It’s important to remember that many early Christians owned only a few pieces of scripture, if any. Early Christians and many Christians around the world today, did not and do not have access to the complete Biblical record, and so could not make the calculations that Camping says are required to find out the exact age of the earth. The apostles and early church fathers did not claim to know the date of the end times, nor how to decipher it. The fact of the matter is that the knowledge of when the end will come is not necessary to be a Christian. The Bible is clear that, in the end, all the believers in Christ will be in Heaven with God. So we don’t need to concern ourselves with discovering when the world will end, or worry about our fate.
Friday, May 20, 2011
In one episode from season four, a character interacting with executive Don Draper explains how her study of psychology has freed her: she now realizes that everything comes down to "what I want versus what is expected of me." This makes perfect sense to Don, who has already been quite successful in suppressing what remnants of conscience might be operating within him. He seems intrigued by the simplicity of the statement – and no doubt by its allure.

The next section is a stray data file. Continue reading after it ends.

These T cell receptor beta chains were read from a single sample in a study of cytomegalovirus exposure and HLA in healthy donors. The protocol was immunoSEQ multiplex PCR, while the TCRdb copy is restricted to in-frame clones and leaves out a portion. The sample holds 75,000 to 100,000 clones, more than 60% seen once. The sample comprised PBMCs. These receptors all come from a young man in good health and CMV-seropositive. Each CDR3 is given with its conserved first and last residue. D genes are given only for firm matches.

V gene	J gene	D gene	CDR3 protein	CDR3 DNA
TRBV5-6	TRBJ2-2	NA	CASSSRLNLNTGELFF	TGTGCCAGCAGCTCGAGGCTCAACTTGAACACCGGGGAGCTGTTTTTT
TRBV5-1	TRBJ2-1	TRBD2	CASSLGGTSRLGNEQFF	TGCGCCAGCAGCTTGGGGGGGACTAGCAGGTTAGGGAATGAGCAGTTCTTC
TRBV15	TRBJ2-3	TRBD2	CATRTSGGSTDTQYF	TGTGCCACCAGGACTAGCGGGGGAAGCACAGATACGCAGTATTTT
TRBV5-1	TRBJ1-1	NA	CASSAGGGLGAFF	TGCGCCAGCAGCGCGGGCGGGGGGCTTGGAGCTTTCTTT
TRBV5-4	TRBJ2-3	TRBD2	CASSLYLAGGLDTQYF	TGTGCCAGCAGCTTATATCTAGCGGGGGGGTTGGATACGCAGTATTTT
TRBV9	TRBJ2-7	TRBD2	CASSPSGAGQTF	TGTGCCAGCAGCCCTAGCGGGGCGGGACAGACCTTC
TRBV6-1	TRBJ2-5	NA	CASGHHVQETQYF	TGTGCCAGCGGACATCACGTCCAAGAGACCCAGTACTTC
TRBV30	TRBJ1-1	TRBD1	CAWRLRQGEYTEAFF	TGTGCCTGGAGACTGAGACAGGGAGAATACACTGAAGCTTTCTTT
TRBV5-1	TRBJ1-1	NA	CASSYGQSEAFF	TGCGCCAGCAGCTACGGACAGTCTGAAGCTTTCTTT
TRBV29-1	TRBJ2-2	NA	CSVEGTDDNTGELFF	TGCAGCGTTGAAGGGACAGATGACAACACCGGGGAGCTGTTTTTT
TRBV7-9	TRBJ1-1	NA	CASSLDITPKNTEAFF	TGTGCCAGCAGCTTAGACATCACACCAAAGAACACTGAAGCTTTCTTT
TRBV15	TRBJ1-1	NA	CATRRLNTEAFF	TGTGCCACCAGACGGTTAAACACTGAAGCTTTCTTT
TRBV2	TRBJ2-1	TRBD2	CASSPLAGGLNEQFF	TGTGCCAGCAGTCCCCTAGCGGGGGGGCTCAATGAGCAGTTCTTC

The underlying philosophy predates the 60's, of course, and it is still going strong today. The modern version no doubt adds the standard caveat "as long as it doesn't hurt anyone," as if we can actually know the long term effects that immoral conduct will have on ourselves or other people. But that's not my point. What struck me, instead, was what this philosophy is seeking to escape. What is it that presses down upon us, demanding our attention and causing feelings of guilt when we don't live up to expectations. What is the source of these expectations and why are these expectations so difficult for people - of all cultures through all time apparently - to escape? After all, as the show depicts, most people seem to need help trying to make good their escape into the selfish pursuit of self-interest, leaning on crutches like alcohol, drugs or other addictive behaviors to distract them or to numb the pain.